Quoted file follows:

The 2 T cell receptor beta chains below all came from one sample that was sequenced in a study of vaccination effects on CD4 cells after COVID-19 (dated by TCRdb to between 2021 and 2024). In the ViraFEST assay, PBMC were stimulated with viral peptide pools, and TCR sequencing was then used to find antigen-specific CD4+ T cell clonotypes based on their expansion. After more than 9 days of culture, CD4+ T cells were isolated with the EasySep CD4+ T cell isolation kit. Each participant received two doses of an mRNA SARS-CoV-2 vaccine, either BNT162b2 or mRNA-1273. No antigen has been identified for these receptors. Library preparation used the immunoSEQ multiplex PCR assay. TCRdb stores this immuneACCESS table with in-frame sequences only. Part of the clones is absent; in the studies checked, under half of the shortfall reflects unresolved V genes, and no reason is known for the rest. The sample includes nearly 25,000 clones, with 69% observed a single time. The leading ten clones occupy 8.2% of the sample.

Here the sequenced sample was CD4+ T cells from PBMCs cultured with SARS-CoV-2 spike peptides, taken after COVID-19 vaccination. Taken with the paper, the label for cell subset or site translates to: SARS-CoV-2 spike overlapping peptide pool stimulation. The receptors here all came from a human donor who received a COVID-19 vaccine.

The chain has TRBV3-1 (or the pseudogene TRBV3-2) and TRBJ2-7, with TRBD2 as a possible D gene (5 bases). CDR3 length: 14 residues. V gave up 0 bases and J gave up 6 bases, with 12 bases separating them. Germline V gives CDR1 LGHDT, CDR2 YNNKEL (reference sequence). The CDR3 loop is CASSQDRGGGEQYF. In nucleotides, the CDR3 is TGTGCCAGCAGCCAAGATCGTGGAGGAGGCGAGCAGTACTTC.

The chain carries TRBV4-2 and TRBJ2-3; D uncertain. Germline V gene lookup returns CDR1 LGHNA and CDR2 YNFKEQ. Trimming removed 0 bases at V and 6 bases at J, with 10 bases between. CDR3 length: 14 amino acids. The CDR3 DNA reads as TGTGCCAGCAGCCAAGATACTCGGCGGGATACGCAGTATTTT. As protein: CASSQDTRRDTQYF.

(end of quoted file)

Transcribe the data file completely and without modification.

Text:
The 2 T cell receptor beta chains below all came from one sample that was sequenced in a study of vaccination effects on CD4 cells after COVID-19 (dated by TCRdb to between 2021 and 2024). In the ViraFEST assay, PBMC were stimulated with viral peptide pools, and TCR sequencing was then used to find antigen-specific CD4+ T cell clonotypes based on their expansion. After more than 9 days of culture, CD4+ T cells were isolated with the EasySep CD4+ T cell isolation kit. Each participant received two doses of an mRNA SARS-CoV-2 vaccine, either BNT162b2 or mRNA-1273. No antigen has been identified for these receptors. Library preparation used the immunoSEQ multiplex PCR assay. TCRdb stores this immuneACCESS table with in-frame sequences only. Part of the clones is absent; in the studies checked, under half of the shortfall reflects unresolved V genes, and no reason is known for the rest. The sample includes nearly 25,000 clones, with 69% observed a single time. The leading ten clones occupy 8.2% of the sample.

Here the sequenced sample was CD4+ T cells from PBMCs cultured with SARS-CoV-2 spike peptides, taken after COVID-19 vaccination. Taken with the paper, the label for cell subset or site translates to: SARS-CoV-2 spike overlapping peptide pool stimulation. The receptors here all came from a human donor who received a COVID-19 vaccine.

The chain has TRBV3-1 (or the pseudogene TRBV3-2) and TRBJ2-7, with TRBD2 as a possible D gene (5 bases). CDR3 length: 14 residues. V gave up 0 bases and J gave up 6 bases, with 12 bases separating them. Germline V gives CDR1 LGHDT, CDR2 YNNKEL (reference sequence). The CDR3 loop is CASSQDRGGGEQYF. In nucleotides, the CDR3 is TGTGCCAGCAGCCAAGATCGTGGAGGAGGCGAGCAGTACTTC.

The chain carries TRBV4-2 and TRBJ2-3; D uncertain. Germline V gene lookup returns CDR1 LGHNA and CDR2 YNFKEQ. Trimming removed 0 bases at V and 6 bases at J, with 10 bases between. CDR3 length: 14 amino acids. The CDR3 DNA reads as TGTGCCAGCAGCCAAGATACTCGGCGGGATACGCAGTATTTT. As protein: CASSQDTRRDTQYF.